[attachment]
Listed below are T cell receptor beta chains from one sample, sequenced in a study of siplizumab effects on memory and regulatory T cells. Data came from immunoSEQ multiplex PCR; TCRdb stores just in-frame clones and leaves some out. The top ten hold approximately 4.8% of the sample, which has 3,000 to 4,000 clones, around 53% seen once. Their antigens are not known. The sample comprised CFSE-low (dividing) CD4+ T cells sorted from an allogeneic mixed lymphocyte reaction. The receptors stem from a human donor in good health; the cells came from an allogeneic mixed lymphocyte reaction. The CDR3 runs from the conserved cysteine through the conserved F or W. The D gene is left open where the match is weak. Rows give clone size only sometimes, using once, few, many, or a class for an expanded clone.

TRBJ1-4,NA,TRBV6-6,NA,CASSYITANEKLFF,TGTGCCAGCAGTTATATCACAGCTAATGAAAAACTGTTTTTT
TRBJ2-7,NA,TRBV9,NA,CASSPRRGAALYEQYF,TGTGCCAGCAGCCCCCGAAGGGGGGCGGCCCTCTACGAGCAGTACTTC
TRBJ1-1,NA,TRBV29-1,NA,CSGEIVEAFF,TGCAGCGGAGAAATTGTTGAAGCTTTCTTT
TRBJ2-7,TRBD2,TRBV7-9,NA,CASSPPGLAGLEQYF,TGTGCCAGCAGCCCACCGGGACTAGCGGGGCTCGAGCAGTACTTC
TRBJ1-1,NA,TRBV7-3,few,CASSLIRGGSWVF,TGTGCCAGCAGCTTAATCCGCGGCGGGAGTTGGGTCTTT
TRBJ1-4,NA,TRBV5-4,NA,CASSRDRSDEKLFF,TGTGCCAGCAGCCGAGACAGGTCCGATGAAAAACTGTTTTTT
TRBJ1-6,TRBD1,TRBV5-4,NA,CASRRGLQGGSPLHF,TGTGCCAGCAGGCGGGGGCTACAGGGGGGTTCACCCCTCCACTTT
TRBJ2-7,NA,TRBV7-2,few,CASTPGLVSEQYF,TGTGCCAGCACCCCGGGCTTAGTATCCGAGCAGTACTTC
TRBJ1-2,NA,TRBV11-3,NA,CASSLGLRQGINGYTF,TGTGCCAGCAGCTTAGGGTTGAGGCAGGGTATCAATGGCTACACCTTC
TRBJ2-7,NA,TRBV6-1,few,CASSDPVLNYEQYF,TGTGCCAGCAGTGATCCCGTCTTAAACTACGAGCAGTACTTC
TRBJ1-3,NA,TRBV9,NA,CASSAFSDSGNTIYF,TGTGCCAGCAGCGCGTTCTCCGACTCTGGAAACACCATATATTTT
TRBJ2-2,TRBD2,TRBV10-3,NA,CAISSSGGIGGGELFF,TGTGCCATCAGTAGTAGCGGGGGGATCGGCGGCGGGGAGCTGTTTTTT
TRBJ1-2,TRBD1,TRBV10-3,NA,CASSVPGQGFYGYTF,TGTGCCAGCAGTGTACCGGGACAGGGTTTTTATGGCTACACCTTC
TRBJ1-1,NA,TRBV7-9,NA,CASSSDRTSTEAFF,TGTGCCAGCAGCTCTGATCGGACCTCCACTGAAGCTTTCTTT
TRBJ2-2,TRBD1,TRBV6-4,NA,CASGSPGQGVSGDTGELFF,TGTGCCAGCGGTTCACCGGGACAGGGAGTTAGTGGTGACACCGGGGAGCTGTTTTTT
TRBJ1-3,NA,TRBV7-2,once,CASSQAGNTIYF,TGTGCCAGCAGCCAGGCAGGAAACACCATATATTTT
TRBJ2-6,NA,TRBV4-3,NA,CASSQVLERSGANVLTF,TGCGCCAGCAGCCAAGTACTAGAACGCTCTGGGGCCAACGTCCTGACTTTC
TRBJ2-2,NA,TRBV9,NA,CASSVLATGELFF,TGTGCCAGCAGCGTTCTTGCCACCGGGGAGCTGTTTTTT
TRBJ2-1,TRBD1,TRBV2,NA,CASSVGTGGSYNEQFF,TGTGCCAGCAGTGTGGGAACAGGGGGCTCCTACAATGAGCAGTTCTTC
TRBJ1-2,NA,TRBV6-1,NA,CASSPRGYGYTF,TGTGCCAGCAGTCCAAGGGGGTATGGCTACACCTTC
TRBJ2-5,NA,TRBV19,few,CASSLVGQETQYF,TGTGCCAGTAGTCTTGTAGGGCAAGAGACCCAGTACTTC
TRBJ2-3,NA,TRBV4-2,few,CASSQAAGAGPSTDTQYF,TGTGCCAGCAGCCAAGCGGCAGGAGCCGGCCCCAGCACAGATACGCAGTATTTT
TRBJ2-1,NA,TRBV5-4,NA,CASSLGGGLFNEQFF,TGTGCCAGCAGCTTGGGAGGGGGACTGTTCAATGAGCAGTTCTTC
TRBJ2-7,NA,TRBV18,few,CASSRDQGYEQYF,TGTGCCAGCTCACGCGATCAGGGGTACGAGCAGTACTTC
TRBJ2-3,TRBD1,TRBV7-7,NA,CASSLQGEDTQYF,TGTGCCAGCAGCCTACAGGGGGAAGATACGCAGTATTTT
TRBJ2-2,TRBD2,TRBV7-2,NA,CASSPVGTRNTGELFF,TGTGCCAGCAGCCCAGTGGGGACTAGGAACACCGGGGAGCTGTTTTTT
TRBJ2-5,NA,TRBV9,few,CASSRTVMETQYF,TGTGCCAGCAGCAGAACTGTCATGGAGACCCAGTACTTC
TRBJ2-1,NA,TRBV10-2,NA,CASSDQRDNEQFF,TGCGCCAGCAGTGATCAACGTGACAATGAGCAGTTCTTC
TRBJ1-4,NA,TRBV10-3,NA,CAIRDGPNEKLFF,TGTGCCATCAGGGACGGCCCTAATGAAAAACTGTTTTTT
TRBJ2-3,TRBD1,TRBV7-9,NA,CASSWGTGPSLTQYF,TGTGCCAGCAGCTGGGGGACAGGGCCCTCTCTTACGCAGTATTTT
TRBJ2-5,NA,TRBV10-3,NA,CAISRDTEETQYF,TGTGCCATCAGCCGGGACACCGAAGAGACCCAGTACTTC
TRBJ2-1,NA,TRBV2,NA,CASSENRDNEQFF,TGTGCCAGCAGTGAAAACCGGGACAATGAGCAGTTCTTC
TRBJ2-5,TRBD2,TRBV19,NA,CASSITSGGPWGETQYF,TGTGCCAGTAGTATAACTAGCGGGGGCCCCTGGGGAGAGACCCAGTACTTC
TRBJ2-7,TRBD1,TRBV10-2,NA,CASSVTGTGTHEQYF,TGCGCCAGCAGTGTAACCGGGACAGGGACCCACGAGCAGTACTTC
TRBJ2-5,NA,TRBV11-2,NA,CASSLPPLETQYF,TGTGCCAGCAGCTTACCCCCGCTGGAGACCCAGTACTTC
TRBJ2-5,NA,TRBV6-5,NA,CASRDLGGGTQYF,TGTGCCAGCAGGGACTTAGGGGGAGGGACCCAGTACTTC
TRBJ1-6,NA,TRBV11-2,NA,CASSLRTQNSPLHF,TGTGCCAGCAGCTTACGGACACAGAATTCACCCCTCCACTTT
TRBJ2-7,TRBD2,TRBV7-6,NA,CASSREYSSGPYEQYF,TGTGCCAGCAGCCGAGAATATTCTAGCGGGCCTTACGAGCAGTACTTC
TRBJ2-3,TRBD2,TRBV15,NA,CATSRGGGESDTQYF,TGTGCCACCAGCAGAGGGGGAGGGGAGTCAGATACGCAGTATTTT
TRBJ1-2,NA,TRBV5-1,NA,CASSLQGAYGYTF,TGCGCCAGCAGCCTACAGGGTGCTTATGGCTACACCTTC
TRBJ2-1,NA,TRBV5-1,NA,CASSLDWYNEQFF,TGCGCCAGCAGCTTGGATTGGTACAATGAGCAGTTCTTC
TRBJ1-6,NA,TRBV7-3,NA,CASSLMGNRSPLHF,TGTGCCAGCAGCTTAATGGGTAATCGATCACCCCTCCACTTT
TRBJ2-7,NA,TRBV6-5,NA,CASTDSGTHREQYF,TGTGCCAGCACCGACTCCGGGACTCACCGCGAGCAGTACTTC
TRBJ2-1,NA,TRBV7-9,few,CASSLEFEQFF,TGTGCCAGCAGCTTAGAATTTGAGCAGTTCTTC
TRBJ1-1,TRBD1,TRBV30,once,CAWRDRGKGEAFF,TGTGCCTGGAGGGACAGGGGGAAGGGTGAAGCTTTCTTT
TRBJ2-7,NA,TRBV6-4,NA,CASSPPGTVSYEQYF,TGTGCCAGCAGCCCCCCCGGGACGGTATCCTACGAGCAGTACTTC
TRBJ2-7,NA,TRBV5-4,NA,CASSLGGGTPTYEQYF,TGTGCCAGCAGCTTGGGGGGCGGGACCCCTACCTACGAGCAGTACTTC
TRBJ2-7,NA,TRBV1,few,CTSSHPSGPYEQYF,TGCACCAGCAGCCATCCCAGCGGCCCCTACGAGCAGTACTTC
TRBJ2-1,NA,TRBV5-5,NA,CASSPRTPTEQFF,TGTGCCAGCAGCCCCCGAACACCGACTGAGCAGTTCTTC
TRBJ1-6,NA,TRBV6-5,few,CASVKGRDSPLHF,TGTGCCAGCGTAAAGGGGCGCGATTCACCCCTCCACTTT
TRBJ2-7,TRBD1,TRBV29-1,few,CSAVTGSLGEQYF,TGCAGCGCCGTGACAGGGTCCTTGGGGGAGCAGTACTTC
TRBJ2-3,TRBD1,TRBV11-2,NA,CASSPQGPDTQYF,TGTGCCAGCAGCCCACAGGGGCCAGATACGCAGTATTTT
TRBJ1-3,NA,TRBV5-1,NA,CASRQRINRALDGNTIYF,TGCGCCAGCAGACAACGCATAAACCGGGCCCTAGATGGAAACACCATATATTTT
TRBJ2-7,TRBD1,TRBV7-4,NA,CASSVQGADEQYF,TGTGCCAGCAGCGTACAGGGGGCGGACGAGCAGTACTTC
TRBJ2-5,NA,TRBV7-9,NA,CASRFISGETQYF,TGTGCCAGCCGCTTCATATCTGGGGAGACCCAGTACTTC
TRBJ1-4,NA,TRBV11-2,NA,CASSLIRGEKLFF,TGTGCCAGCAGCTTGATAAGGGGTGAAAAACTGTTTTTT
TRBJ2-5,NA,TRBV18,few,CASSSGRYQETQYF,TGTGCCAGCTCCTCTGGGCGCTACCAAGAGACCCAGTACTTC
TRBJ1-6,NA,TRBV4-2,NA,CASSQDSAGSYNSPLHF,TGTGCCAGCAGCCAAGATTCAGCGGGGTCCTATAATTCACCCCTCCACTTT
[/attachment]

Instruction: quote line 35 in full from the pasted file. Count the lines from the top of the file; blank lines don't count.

TRBJ2-7,TRBD1,TRBV10-2,NA,CASSVTGTGTHEQYF,TGCGCCAGCAGTGTAACCGGGACAGGGACCCACGAGCAGTACTTC